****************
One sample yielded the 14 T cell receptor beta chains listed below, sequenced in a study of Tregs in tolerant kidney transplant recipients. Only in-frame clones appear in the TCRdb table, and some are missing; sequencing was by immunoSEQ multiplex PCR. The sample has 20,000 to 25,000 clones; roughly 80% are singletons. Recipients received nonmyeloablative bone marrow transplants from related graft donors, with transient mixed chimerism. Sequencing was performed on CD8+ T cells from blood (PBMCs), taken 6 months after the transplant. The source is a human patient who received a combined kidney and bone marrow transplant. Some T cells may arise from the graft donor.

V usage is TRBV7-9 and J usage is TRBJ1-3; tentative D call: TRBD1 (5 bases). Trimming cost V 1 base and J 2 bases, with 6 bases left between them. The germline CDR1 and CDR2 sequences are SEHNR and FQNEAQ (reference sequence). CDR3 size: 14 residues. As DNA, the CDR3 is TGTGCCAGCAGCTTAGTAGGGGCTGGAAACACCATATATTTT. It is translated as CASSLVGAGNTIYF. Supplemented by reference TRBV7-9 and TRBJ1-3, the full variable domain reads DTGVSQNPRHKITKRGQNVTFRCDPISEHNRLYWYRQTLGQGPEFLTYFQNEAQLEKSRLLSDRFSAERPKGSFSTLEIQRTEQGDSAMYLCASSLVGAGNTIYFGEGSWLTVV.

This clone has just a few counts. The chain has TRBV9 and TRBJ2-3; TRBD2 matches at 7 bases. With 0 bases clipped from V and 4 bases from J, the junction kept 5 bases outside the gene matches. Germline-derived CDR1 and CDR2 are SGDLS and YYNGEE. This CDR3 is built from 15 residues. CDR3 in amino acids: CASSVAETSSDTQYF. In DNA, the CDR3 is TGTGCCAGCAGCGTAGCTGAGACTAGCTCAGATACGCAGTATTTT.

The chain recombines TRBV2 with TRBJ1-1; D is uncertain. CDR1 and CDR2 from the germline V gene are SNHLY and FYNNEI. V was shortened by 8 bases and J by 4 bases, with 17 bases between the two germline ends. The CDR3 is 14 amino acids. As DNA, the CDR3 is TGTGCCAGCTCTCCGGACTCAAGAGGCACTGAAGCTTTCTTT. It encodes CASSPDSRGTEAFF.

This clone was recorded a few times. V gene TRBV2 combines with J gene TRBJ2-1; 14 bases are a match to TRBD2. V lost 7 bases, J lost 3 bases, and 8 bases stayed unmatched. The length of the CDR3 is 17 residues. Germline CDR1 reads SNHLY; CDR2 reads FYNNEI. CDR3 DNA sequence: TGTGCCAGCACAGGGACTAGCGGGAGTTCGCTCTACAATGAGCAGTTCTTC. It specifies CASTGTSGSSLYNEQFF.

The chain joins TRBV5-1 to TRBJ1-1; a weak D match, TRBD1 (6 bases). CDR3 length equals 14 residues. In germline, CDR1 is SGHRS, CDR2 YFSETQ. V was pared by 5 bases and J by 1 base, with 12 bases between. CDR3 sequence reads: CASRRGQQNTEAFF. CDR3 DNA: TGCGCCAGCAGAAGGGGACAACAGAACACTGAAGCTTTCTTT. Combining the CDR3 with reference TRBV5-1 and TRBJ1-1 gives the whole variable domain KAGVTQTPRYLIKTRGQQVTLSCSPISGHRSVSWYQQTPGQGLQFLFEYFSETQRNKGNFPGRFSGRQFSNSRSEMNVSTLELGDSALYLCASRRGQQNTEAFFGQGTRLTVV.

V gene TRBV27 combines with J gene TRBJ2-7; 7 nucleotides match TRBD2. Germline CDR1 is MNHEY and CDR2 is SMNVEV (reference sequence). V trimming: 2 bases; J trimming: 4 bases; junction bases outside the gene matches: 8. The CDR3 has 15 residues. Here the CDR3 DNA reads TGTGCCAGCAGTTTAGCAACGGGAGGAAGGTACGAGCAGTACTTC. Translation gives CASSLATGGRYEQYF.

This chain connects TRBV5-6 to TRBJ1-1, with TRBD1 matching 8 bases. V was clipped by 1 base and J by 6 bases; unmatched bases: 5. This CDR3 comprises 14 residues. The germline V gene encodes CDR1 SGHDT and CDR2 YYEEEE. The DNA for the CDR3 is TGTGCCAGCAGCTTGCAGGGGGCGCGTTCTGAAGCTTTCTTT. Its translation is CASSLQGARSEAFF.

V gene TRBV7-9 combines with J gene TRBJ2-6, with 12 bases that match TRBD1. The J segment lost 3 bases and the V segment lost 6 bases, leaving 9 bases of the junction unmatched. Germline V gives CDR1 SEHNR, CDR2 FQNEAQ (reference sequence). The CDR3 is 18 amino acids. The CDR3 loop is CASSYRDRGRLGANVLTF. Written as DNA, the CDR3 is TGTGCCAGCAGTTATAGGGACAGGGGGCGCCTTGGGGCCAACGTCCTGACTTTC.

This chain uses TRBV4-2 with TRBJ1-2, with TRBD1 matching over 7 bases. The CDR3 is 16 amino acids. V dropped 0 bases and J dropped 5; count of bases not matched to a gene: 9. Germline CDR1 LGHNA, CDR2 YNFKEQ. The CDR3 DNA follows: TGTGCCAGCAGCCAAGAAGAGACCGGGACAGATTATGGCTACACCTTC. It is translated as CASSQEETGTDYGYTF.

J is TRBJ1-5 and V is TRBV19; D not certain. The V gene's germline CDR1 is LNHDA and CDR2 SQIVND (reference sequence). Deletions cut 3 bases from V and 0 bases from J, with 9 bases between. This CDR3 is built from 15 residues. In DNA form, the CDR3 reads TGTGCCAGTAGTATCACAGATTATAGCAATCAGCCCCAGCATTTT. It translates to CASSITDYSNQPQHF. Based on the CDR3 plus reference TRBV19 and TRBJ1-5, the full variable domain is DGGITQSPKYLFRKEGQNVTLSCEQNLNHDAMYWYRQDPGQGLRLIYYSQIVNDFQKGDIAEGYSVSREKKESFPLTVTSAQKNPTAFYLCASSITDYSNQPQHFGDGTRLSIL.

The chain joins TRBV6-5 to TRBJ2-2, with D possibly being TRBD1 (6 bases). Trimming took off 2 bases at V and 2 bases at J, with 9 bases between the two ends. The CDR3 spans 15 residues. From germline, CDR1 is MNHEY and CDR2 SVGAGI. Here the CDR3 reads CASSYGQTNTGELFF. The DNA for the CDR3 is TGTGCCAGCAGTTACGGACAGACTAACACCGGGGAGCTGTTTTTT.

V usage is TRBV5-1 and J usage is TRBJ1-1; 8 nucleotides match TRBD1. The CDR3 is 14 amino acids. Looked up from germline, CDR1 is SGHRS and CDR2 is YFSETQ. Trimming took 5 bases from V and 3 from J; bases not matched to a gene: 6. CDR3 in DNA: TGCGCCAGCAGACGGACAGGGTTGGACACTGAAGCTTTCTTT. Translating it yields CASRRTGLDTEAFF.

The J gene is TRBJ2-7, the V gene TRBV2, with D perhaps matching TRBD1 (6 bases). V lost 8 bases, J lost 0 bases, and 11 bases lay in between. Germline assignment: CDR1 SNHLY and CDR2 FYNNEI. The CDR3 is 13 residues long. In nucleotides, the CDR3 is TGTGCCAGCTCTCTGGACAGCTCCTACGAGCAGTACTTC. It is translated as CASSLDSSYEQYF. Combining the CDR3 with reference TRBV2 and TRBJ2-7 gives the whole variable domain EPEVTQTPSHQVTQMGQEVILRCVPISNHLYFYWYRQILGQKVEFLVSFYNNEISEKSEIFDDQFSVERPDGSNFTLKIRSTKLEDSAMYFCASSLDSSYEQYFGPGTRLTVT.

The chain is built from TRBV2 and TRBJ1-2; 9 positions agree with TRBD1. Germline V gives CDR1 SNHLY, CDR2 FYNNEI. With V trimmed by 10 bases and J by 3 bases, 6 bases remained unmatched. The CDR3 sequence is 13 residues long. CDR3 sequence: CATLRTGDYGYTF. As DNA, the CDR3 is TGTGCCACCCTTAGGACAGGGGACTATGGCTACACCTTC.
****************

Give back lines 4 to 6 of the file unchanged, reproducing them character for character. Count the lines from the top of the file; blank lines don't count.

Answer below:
The chain recombines TRBV2 with TRBJ1-1; D is uncertain. CDR1 and CDR2 from the germline V gene are SNHLY and FYNNEI. V was shortened by 8 bases and J by 4 bases, with 17 bases between the two germline ends. The CDR3 is 14 amino acids. As DNA, the CDR3 is TGTGCCAGCTCTCCGGACTCAAGAGGCACTGAAGCTTTCTTT. It encodes CASSPDSRGTEAFF.

This clone was recorded a few times. V gene TRBV2 combines with J gene TRBJ2-1; 14 bases are a match to TRBD2. V lost 7 bases, J lost 3 bases, and 8 bases stayed unmatched. The length of the CDR3 is 17 residues. Germline CDR1 reads SNHLY; CDR2 reads FYNNEI. CDR3 DNA sequence: TGTGCCAGCACAGGGACTAGCGGGAGTTCGCTCTACAATGAGCAGTTCTTC. It specifies CASTGTSGSSLYNEQFF.

The chain joins TRBV5-1 to TRBJ1-1; a weak D match, TRBD1 (6 bases). CDR3 length equals 14 residues. In germline, CDR1 is SGHRS, CDR2 YFSETQ. V was pared by 5 bases and J by 1 base, with 12 bases between. CDR3 sequence reads: CASRRGQQNTEAFF. CDR3 DNA: TGCGCCAGCAGAAGGGGACAACAGAACACTGAAGCTTTCTTT. Combining the CDR3 with reference TRBV5-1 and TRBJ1-1 gives the whole variable domain KAGVTQTPRYLIKTRGQQVTLSCSPISGHRSVSWYQQTPGQGLQFLFEYFSETQRNKGNFPGRFSGRQFSNSRSEMNVSTLELGDSALYLCASRRGQQNTEAFFGQGTRLTVV.